However, in the course of a phone interview, he did explain his observations about this year’s salmon run in relation to past ones and discussed the current hatchery practices. 


The number of fish returning to the hatchery has already exceeded 65,000 and he expects the total run to exceed 70,000 salmon. In contrast, last year saw over 160,000 fish return to the hatchery, a very good year for salmon returns to Battle Creek, although many anglers reported slow fishing. 


“The low returns this year are not due to hatchery practices,” he emphasized. “Hatchery practices have been consistent for the past decade. We have released 12,000 million smolts every year and have spawned 5,000 to 10,000 brood stock.”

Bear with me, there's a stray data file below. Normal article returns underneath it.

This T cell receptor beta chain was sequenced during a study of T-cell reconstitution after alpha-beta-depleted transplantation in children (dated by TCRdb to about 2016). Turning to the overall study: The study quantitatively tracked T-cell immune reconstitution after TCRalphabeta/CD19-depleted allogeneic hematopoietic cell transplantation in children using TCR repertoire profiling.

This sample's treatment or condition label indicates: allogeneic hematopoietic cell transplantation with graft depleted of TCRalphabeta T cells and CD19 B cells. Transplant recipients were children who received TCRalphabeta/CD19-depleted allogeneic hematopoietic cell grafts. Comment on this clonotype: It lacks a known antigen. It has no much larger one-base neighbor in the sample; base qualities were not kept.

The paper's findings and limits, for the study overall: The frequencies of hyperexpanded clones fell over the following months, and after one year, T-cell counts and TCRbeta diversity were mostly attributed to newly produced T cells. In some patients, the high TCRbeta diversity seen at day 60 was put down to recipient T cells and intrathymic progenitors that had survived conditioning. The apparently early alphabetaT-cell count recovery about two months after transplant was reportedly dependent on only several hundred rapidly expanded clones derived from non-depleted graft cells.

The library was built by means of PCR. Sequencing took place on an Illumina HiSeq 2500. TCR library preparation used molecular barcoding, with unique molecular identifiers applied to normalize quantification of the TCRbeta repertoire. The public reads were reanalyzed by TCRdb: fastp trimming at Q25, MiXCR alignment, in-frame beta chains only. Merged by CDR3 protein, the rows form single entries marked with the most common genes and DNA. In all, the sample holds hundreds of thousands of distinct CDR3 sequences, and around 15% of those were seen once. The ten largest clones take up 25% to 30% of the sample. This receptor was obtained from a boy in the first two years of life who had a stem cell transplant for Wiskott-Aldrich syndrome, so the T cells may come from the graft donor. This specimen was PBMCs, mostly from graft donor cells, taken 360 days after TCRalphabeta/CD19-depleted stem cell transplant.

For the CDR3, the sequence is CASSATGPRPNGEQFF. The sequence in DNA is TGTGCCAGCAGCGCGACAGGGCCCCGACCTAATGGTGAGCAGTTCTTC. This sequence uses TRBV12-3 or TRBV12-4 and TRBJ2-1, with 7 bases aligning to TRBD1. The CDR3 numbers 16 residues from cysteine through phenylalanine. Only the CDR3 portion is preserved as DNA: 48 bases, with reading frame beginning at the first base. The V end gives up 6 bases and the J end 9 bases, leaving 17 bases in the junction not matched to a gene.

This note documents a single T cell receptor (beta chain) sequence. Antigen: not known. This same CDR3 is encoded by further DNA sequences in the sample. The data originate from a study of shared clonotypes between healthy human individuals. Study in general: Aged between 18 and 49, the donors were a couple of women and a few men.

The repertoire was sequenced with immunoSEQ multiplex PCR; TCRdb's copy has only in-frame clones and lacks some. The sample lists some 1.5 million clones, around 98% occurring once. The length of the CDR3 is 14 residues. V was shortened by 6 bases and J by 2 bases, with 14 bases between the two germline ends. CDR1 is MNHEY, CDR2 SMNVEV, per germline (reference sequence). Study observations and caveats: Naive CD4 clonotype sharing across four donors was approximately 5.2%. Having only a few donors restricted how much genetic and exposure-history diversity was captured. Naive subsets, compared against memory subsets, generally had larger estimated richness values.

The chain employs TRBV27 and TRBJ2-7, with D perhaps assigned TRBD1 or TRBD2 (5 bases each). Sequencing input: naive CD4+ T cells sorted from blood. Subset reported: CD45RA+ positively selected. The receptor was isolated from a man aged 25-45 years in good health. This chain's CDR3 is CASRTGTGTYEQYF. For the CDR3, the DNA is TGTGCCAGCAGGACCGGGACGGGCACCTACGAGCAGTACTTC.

Regarding concerns that the fish are being killed in alarmingly high numbers, he said that fish not used for breeding purposes are “excessed” -- harvested -- and provided to the California Environmental Emergency Food Link. He said they take fish from throughout the run for spawning purposes -- and “excess” the others -- to provide genetic diversity.


“We don’t spawn 5,000 fish, meeting our allotment, and then stop spawning for the season,” he explained. “We might spawn 100 to 200 fish then wait for more fish to move into the facility and then spawn them, so we are taking the fish from different times during the run. This is proper resource management in terms of genetic maintenance.” 


I asked him why the majority of these fish couldn’t be put back into the creek or river for harvest by anglers or to become part of the food chain.